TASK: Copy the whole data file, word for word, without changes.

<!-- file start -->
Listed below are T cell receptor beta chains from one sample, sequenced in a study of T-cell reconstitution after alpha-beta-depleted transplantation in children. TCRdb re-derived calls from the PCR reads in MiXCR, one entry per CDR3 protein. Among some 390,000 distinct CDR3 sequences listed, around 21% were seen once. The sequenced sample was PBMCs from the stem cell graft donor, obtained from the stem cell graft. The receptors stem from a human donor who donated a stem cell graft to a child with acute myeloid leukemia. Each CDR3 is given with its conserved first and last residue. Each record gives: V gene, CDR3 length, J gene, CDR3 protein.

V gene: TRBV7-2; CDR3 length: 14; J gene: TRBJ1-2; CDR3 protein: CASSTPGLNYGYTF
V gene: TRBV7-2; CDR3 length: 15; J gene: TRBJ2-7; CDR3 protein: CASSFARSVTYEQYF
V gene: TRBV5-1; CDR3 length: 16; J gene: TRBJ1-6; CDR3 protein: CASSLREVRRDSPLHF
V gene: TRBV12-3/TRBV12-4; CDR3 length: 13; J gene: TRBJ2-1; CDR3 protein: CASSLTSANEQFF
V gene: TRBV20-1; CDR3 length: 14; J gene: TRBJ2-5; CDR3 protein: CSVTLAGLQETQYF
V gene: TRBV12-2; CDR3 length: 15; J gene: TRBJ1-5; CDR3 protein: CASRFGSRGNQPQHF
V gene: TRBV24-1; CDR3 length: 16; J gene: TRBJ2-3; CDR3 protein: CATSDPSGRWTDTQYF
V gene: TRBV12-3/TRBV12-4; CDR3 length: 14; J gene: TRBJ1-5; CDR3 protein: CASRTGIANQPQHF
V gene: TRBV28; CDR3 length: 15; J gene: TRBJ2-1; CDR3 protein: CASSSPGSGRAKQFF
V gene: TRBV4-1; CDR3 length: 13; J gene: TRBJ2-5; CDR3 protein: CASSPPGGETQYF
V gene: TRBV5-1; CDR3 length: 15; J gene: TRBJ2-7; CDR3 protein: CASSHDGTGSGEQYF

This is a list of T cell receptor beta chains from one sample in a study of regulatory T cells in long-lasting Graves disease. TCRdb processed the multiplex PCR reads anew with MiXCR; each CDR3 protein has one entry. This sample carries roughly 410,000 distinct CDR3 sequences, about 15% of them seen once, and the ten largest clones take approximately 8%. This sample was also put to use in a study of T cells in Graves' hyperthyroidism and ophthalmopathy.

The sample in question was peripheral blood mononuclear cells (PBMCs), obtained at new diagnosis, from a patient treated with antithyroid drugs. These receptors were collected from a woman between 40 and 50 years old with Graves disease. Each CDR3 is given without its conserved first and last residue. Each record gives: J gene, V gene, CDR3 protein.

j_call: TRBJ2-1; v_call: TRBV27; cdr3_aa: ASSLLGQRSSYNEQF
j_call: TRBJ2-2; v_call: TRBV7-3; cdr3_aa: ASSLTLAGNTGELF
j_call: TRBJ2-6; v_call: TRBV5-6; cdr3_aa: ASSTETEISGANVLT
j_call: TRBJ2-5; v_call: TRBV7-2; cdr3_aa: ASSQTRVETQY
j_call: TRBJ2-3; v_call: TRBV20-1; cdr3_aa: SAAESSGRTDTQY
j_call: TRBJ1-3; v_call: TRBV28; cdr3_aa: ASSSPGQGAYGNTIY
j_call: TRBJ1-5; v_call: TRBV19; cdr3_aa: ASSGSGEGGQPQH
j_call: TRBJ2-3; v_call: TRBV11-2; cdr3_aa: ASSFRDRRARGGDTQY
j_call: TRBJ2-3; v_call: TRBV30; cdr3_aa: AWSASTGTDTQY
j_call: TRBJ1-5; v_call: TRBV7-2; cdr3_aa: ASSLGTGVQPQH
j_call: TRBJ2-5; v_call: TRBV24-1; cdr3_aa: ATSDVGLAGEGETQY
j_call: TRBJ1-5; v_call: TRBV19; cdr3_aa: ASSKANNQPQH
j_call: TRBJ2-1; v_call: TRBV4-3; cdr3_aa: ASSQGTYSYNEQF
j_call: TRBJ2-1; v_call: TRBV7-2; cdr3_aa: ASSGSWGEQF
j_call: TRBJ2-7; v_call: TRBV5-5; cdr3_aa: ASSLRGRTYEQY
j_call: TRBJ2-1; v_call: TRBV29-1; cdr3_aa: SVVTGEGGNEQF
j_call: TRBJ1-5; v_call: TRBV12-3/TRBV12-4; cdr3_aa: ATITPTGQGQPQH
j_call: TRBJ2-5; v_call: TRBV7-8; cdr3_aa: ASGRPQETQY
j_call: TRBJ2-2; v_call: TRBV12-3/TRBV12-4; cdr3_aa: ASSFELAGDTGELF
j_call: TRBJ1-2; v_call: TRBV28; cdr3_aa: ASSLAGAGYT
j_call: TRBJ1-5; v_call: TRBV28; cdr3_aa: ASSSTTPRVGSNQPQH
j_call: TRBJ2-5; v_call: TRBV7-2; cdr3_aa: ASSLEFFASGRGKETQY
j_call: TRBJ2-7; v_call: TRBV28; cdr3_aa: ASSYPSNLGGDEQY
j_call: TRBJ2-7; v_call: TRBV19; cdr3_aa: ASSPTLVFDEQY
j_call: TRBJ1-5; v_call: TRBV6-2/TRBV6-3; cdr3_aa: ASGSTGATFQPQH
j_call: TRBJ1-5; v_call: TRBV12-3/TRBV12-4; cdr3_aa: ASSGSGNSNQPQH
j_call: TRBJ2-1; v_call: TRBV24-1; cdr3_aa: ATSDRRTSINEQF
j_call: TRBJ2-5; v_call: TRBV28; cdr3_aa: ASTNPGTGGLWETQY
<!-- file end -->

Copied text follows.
Listed below are T cell receptor beta chains from one sample, sequenced in a study of T-cell reconstitution after alpha-beta-depleted transplantation in children. TCRdb re-derived calls from the PCR reads in MiXCR, one entry per CDR3 protein. Among some 390,000 distinct CDR3 sequences listed, around 21% were seen once. The sequenced sample was PBMCs from the stem cell graft donor, obtained from the stem cell graft. The receptors stem from a human donor who donated a stem cell graft to a child with acute myeloid leukemia. Each CDR3 is given with its conserved first and last residue. Each record gives: V gene, CDR3 length, J gene, CDR3 protein.

V gene: TRBV7-2; CDR3 length: 14; J gene: TRBJ1-2; CDR3 protein: CASSTPGLNYGYTF
V gene: TRBV7-2; CDR3 length: 15; J gene: TRBJ2-7; CDR3 protein: CASSFARSVTYEQYF
V gene: TRBV5-1; CDR3 length: 16; J gene: TRBJ1-6; CDR3 protein: CASSLREVRRDSPLHF
V gene: TRBV12-3/TRBV12-4; CDR3 length: 13; J gene: TRBJ2-1; CDR3 protein: CASSLTSANEQFF
V gene: TRBV20-1; CDR3 length: 14; J gene: TRBJ2-5; CDR3 protein: CSVTLAGLQETQYF
V gene: TRBV12-2; CDR3 length: 15; J gene: TRBJ1-5; CDR3 protein: CASRFGSRGNQPQHF
V gene: TRBV24-1; CDR3 length: 16; J gene: TRBJ2-3; CDR3 protein: CATSDPSGRWTDTQYF
V gene: TRBV12-3/TRBV12-4; CDR3 length: 14; J gene: TRBJ1-5; CDR3 protein: CASRTGIANQPQHF
V gene: TRBV28; CDR3 length: 15; J gene: TRBJ2-1; CDR3 protein: CASSSPGSGRAKQFF
V gene: TRBV4-1; CDR3 length: 13; J gene: TRBJ2-5; CDR3 protein: CASSPPGGETQYF
V gene: TRBV5-1; CDR3 length: 15; J gene: TRBJ2-7; CDR3 protein: CASSHDGTGSGEQYF

This is a list of T cell receptor beta chains from one sample in a study of regulatory T cells in long-lasting Graves disease. TCRdb processed the multiplex PCR reads anew with MiXCR; each CDR3 protein has one entry. This sample carries roughly 410,000 distinct CDR3 sequences, about 15% of them seen once, and the ten largest clones take approximately 8%. This sample was also put to use in a study of T cells in Graves' hyperthyroidism and ophthalmopathy.

The sample in question was peripheral blood mononuclear cells (PBMCs), obtained at new diagnosis, from a patient treated with antithyroid drugs. These receptors were collected from a woman between 40 and 50 years old with Graves disease. Each CDR3 is given without its conserved first and last residue. Each record gives: J gene, V gene, CDR3 protein.

j_call: TRBJ2-1; v_call: TRBV27; cdr3_aa: ASSLLGQRSSYNEQF
j_call: TRBJ2-2; v_call: TRBV7-3; cdr3_aa: ASSLTLAGNTGELF
j_call: TRBJ2-6; v_call: TRBV5-6; cdr3_aa: ASSTETEISGANVLT
j_call: TRBJ2-5; v_call: TRBV7-2; cdr3_aa: ASSQTRVETQY
j_call: TRBJ2-3; v_call: TRBV20-1; cdr3_aa: SAAESSGRTDTQY
j_call: TRBJ1-3; v_call: TRBV28; cdr3_aa: ASSSPGQGAYGNTIY
j_call: TRBJ1-5; v_call: TRBV19; cdr3_aa: ASSGSGEGGQPQH
j_call: TRBJ2-3; v_call: TRBV11-2; cdr3_aa: ASSFRDRRARGGDTQY
j_call: TRBJ2-3; v_call: TRBV30; cdr3_aa: AWSASTGTDTQY
j_call: TRBJ1-5; v_call: TRBV7-2; cdr3_aa: ASSLGTGVQPQH
j_call: TRBJ2-5; v_call: TRBV24-1; cdr3_aa: ATSDVGLAGEGETQY
j_call: TRBJ1-5; v_call: TRBV19; cdr3_aa: ASSKANNQPQH
j_call: TRBJ2-1; v_call: TRBV4-3; cdr3_aa: ASSQGTYSYNEQF
j_call: TRBJ2-1; v_call: TRBV7-2; cdr3_aa: ASSGSWGEQF
j_call: TRBJ2-7; v_call: TRBV5-5; cdr3_aa: ASSLRGRTYEQY
j_call: TRBJ2-1; v_call: TRBV29-1; cdr3_aa: SVVTGEGGNEQF
j_call: TRBJ1-5; v_call: TRBV12-3/TRBV12-4; cdr3_aa: ATITPTGQGQPQH
j_call: TRBJ2-5; v_call: TRBV7-8; cdr3_aa: ASGRPQETQY
j_call: TRBJ2-2; v_call: TRBV12-3/TRBV12-4; cdr3_aa: ASSFELAGDTGELF
j_call: TRBJ1-2; v_call: TRBV28; cdr3_aa: ASSLAGAGYT
j_call: TRBJ1-5; v_call: TRBV28; cdr3_aa: ASSSTTPRVGSNQPQH
j_call: TRBJ2-5; v_call: TRBV7-2; cdr3_aa: ASSLEFFASGRGKETQY
j_call: TRBJ2-7; v_call: TRBV28; cdr3_aa: ASSYPSNLGGDEQY
j_call: TRBJ2-7; v_call: TRBV19; cdr3_aa: ASSPTLVFDEQY
j_call: TRBJ1-5; v_call: TRBV6-2/TRBV6-3; cdr3_aa: ASGSTGATFQPQH
j_call: TRBJ1-5; v_call: TRBV12-3/TRBV12-4; cdr3_aa: ASSGSGNSNQPQH
j_call: TRBJ2-1; v_call: TRBV24-1; cdr3_aa: ATSDRRTSINEQF
j_call: TRBJ2-5; v_call: TRBV28; cdr3_aa: ASTNPGTGGLWETQY